How Scottie Scheffler can make history at the WGC-Dell Match Play
No one in the world is playing golf right now as well as Scottie Scheffler.
Over the past two months the 25-year-old has gone from the cusp of stardom to the dude on the PGA Tour. He nabbed his first win with a gutsy playoff victory over Patrick Cantlay at the Phoenix Open, finished T7 the next week at the Genesis Invitational, took a week of rest, and then flew to Bay Hill and notched another victory. Four weeks, three top 10s, and two wins.
All of the sudden, Scheffler has elevated himself into the top 5 of the World Golf Ranking. To say his rise has been meteoric would ignore the promise and potential he’s displayed since his days as a junior golfer, but his latest leap has happened at a rapid pace.
While Scheffler’s stock has been high since the day he walked on Tour — he boasts a record round of 59 and shellacking of World No. 1 in the Ryder Cup singles on his CV — these two months have launched him into another class.
Morikawa, Hovland and Wolff have been the hottest young names in the sport over the past several years, but Scheffler has quickly made that trio a quartet. He’s already surpassed Wolff’s win Tour win total, and he has Morikawa and Hovland in his sights as well.
No, Scheffler will not catch Morikawa in the major count (2) this weekend, nor will he match Hovland’s worldwide win total (6). However, there is a career milestone within his reach that none of the original Big 3 have yet achieved — world No. 1.
If Scheffler, who advanced to the semifinal of the WGC-Dell Match Play with two wins on Saturday, goes on to win the trophy at Austin Country Club, he will become the top-ranked golfer in the world. But you wouldn’t know it based on his post-round presser.
Sticking to the low-key demeanor that’s been his calling card since his junior days, Scheffler didn’t bite when asked about the possibility of becoming No. 1.
“I’m pretty blessed to be playing out here on the PGA Tour,” he said. “I’m just enjoying myself out here and trying to do the best I can and to compete.”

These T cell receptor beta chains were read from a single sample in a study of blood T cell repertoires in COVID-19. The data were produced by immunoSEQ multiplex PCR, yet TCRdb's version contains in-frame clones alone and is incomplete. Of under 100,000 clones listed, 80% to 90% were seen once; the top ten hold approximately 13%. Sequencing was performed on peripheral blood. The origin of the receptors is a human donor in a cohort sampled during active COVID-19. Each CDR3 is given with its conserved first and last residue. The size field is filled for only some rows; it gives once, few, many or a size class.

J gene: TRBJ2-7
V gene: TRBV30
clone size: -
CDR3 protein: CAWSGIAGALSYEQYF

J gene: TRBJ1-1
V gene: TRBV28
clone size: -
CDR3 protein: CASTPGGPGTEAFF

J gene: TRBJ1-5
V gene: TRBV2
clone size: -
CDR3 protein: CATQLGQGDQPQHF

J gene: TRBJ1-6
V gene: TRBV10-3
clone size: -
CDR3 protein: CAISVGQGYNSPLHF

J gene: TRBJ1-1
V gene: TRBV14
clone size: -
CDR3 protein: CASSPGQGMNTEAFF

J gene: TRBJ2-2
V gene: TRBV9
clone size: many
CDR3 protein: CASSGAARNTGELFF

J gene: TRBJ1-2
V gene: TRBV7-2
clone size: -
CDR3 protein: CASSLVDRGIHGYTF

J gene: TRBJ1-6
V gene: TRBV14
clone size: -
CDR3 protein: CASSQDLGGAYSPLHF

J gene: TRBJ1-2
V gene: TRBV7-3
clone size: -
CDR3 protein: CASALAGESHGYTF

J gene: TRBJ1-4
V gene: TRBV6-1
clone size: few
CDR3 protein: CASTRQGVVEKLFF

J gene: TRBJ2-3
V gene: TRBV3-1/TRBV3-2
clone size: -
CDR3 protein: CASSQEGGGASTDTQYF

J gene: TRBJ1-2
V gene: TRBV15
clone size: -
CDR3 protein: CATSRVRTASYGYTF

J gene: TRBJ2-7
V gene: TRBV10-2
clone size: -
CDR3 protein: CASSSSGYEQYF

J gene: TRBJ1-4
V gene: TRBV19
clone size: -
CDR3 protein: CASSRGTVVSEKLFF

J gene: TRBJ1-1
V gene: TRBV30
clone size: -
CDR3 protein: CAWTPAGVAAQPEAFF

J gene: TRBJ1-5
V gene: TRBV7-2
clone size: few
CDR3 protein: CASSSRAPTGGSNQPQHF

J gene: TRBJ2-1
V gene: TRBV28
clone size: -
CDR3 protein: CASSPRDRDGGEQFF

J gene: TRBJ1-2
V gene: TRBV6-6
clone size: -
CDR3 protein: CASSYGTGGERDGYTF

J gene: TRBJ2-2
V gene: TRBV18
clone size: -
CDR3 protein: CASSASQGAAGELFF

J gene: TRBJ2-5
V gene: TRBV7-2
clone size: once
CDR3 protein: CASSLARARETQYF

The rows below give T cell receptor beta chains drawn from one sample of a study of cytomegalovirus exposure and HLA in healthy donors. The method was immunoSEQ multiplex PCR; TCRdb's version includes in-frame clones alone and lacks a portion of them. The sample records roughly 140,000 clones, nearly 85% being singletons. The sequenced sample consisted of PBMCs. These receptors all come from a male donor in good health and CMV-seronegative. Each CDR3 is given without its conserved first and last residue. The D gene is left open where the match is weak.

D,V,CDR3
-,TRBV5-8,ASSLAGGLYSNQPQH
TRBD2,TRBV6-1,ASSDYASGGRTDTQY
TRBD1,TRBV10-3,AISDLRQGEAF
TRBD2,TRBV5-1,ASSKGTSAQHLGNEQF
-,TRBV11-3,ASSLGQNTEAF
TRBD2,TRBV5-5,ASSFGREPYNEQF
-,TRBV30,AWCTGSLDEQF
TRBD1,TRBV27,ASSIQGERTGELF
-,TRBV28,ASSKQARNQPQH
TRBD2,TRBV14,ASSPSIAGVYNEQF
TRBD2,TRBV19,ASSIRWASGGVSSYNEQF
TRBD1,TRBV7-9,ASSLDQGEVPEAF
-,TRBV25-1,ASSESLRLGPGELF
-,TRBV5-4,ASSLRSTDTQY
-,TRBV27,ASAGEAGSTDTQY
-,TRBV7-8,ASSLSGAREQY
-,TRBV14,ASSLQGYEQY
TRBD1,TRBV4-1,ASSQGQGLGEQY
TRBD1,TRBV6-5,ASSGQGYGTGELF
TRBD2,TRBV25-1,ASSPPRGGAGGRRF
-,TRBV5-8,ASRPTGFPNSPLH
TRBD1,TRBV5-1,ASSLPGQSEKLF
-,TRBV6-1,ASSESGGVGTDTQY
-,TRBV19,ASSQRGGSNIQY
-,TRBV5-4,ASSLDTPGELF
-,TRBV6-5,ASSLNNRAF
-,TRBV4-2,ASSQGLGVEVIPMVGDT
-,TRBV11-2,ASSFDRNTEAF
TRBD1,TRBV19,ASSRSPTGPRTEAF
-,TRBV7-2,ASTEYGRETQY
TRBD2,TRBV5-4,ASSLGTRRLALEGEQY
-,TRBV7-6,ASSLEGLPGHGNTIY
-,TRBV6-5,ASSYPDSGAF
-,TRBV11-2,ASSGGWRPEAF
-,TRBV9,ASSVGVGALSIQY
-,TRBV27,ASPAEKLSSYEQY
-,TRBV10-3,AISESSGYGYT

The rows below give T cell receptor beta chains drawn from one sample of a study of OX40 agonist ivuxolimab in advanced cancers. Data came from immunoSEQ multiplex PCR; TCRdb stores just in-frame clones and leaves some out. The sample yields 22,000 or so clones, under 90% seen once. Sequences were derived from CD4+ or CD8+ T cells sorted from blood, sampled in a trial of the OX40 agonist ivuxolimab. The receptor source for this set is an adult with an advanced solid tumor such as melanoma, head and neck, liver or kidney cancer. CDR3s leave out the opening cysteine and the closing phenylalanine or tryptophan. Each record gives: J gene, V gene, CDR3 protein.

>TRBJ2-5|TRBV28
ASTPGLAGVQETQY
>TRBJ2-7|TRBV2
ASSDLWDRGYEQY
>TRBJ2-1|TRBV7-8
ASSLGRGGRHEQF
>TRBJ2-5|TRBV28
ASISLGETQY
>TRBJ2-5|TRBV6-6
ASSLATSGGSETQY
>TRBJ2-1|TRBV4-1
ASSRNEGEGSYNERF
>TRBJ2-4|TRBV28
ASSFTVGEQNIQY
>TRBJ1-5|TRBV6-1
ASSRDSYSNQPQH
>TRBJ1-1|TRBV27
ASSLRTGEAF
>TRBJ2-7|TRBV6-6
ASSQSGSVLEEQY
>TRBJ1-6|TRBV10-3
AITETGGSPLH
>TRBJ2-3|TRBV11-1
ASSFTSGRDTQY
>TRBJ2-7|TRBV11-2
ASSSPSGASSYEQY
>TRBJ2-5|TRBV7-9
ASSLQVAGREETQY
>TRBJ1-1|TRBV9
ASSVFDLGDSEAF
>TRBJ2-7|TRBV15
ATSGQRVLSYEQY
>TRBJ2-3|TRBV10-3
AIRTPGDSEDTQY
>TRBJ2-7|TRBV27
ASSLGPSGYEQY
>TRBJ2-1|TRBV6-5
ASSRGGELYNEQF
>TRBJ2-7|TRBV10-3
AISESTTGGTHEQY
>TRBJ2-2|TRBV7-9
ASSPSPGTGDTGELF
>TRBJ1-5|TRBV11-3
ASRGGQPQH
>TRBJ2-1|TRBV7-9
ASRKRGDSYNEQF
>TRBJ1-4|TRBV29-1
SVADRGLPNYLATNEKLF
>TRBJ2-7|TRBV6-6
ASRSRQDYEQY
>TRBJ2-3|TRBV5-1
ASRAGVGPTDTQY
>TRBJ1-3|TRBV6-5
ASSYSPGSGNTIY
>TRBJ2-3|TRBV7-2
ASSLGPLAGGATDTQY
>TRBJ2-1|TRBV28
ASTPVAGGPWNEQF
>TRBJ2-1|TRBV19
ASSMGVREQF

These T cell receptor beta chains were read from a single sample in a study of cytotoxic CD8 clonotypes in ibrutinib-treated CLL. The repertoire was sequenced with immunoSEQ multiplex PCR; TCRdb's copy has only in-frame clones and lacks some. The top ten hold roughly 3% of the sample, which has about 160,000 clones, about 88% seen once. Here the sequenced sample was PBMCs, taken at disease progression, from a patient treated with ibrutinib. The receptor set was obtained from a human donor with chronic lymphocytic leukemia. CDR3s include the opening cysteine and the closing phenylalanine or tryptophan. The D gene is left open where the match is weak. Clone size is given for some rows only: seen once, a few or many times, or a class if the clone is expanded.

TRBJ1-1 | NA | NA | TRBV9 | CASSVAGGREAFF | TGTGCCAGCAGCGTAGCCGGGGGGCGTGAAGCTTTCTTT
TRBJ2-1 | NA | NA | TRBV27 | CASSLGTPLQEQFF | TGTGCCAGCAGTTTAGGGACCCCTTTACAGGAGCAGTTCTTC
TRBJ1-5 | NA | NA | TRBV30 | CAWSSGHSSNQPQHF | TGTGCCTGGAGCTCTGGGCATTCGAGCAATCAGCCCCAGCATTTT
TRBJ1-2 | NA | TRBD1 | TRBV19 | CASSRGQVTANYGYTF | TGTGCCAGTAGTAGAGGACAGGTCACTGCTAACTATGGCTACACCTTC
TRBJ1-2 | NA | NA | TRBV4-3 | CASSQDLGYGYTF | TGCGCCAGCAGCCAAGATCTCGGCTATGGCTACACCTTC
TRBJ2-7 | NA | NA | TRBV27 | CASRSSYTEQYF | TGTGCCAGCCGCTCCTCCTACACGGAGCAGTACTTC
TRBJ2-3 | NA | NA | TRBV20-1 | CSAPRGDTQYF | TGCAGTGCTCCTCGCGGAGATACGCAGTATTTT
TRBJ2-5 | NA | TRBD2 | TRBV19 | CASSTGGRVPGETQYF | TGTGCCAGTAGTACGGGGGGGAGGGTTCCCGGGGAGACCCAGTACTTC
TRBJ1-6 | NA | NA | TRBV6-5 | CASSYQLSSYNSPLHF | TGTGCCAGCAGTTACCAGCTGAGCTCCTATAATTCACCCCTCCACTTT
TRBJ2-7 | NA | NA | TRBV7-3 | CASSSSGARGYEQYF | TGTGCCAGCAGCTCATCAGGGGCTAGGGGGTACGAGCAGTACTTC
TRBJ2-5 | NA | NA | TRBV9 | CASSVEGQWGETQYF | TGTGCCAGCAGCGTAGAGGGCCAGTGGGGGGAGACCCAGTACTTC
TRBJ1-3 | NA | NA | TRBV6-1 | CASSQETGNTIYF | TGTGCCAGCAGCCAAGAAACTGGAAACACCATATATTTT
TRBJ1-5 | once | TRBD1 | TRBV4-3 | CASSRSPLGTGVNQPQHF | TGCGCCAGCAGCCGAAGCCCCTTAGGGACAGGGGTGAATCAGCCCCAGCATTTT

If he were to supplant Jon Rahm atop the rankings though, he’d make a little history himself.
Per stats guru Justin Ray, Scheffler winning and becoming world No. 1 would make him the first golfer in history to notch his first major tour victory and reach the top spot in the world ranking in the same year.
In his way? Former world No. 1 Dustin Johnson. The Ryder Cup teammates will play in one of two semifinal matches on Sunday with a spot to the final on the line.
Johnson has a strong history at ACC with a win in the 2017 Dell Match Play to his credit. But Scheffler has some high-level experience on the Pete Dye design, too. As a collegiate standout at the nearby University of Texas, he and his teammates played regular matches at the club.
“I think it’s fun,” Scheffler said of the course. “You can play some aggressive golf, you can play conservative. There’s a few different ways you can kind of plot your way around here. It gets challenging when it’s this firm and you’ve got the wind blowing. There’s some challenging holes, and you’ve got to stay pretty patient out there. It’s a fun test.”
That nuanced understanding paid dividends last season during Scheffler’s first appearance in the event. As the then-32nd-ranked player in the world, he made a run to the final day before falling to Billy Horschel 2&1 in the championship match. Scheffler finished the week with a 4-1-2 record and jumped 10 spots up in the OWGR.
This week has been much the same. Scheffler went 2-1-0 in group stage and advanced over Matthew Fitzpatrick in an epic six-hole playoff to reach the knockout round. Once he secured his spot in the bracket, he’s kept the momentum rolling.
Scheffler won both his matches on Saturday, first by avenging his 2021 loss to Horschel, prevailing 1 up, and then by dispatching Seamus Power 3&2. With that, the hot streak continues for the young Texan.
If he can continue it for one more day, he’ll become the top-ranked player in the world — and a historic one to boot.